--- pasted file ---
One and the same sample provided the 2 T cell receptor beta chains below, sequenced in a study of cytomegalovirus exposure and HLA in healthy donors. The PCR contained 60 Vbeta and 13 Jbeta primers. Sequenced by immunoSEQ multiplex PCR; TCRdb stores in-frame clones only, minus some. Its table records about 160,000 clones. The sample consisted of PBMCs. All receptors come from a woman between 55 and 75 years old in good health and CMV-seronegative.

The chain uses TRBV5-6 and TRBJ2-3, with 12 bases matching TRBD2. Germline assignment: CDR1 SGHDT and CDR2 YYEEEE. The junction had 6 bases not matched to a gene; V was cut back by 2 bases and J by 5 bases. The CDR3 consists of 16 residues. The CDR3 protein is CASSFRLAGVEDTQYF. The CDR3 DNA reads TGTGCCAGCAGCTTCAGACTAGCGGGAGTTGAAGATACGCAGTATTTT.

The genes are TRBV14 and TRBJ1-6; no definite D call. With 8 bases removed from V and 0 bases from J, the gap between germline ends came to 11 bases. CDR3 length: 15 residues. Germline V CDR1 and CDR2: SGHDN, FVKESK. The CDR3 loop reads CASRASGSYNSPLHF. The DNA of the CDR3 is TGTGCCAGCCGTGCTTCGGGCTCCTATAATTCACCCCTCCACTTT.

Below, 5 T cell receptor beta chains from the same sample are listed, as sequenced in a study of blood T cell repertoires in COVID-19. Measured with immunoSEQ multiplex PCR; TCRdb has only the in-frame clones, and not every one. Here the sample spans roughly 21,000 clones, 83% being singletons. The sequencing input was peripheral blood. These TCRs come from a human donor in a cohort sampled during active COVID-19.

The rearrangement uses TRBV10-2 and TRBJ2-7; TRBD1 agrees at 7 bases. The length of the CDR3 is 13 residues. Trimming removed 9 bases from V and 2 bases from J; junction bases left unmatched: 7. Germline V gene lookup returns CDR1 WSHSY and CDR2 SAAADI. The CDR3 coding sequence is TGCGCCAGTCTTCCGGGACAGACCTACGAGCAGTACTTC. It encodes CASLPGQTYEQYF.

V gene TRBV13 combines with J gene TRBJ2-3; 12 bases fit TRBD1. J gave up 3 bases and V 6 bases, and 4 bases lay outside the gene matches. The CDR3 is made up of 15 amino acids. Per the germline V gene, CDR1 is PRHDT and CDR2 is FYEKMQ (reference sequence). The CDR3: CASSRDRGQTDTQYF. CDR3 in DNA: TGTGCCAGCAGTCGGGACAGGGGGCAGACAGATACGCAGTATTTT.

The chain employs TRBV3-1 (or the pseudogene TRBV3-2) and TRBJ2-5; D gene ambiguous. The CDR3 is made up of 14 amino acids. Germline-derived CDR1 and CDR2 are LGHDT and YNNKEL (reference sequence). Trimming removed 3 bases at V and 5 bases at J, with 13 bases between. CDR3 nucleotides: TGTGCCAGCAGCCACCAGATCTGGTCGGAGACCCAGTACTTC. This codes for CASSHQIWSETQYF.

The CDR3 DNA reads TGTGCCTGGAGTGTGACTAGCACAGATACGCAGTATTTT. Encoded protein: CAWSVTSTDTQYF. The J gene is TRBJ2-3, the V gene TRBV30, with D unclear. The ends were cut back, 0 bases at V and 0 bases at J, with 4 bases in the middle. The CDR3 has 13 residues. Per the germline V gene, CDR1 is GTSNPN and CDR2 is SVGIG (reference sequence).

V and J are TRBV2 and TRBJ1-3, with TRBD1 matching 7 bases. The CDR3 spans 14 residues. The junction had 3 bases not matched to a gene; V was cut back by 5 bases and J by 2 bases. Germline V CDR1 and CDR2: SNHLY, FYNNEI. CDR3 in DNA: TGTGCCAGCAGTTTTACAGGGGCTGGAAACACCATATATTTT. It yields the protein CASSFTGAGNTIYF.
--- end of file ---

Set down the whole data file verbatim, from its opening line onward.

One and the same sample provided the 2 T cell receptor beta chains below, sequenced in a study of cytomegalovirus exposure and HLA in healthy donors. The PCR contained 60 Vbeta and 13 Jbeta primers. Sequenced by immunoSEQ multiplex PCR; TCRdb stores in-frame clones only, minus some. Its table records about 160,000 clones. The sample consisted of PBMCs. All receptors come from a woman between 55 and 75 years old in good health and CMV-seronegative.

The chain uses TRBV5-6 and TRBJ2-3, with 12 bases matching TRBD2. Germline assignment: CDR1 SGHDT and CDR2 YYEEEE. The junction had 6 bases not matched to a gene; V was cut back by 2 bases and J by 5 bases. The CDR3 consists of 16 residues. The CDR3 protein is CASSFRLAGVEDTQYF. The CDR3 DNA reads TGTGCCAGCAGCTTCAGACTAGCGGGAGTTGAAGATACGCAGTATTTT.

The genes are TRBV14 and TRBJ1-6; no definite D call. With 8 bases removed from V and 0 bases from J, the gap between germline ends came to 11 bases. CDR3 length: 15 residues. Germline V CDR1 and CDR2: SGHDN, FVKESK. The CDR3 loop reads CASRASGSYNSPLHF. The DNA of the CDR3 is TGTGCCAGCCGTGCTTCGGGCTCCTATAATTCACCCCTCCACTTT.

Below, 5 T cell receptor beta chains from the same sample are listed, as sequenced in a study of blood T cell repertoires in COVID-19. Measured with immunoSEQ multiplex PCR; TCRdb has only the in-frame clones, and not every one. Here the sample spans roughly 21,000 clones, 83% being singletons. The sequencing input was peripheral blood. These TCRs come from a human donor in a cohort sampled during active COVID-19.

The rearrangement uses TRBV10-2 and TRBJ2-7; TRBD1 agrees at 7 bases. The length of the CDR3 is 13 residues. Trimming removed 9 bases from V and 2 bases from J; junction bases left unmatched: 7. Germline V gene lookup returns CDR1 WSHSY and CDR2 SAAADI. The CDR3 coding sequence is TGCGCCAGTCTTCCGGGACAGACCTACGAGCAGTACTTC. It encodes CASLPGQTYEQYF.

V gene TRBV13 combines with J gene TRBJ2-3; 12 bases fit TRBD1. J gave up 3 bases and V 6 bases, and 4 bases lay outside the gene matches. The CDR3 is made up of 15 amino acids. Per the germline V gene, CDR1 is PRHDT and CDR2 is FYEKMQ (reference sequence). The CDR3: CASSRDRGQTDTQYF. CDR3 in DNA: TGTGCCAGCAGTCGGGACAGGGGGCAGACAGATACGCAGTATTTT.

The chain employs TRBV3-1 (or the pseudogene TRBV3-2) and TRBJ2-5; D gene ambiguous. The CDR3 is made up of 14 amino acids. Germline-derived CDR1 and CDR2 are LGHDT and YNNKEL (reference sequence). Trimming removed 3 bases at V and 5 bases at J, with 13 bases between. CDR3 nucleotides: TGTGCCAGCAGCCACCAGATCTGGTCGGAGACCCAGTACTTC. This codes for CASSHQIWSETQYF.

The CDR3 DNA reads TGTGCCTGGAGTGTGACTAGCACAGATACGCAGTATTTT. Encoded protein: CAWSVTSTDTQYF. The J gene is TRBJ2-3, the V gene TRBV30, with D unclear. The ends were cut back, 0 bases at V and 0 bases at J, with 4 bases in the middle. The CDR3 has 13 residues. Per the germline V gene, CDR1 is GTSNPN and CDR2 is SVGIG (reference sequence).

V and J are TRBV2 and TRBJ1-3, with TRBD1 matching 7 bases. The CDR3 spans 14 residues. The junction had 3 bases not matched to a gene; V was cut back by 5 bases and J by 2 bases. Germline V CDR1 and CDR2: SNHLY, FYNNEI. CDR3 in DNA: TGTGCCAGCAGTTTTACAGGGGCTGGAAACACCATATATTTT. It yields the protein CASSFTGAGNTIYF.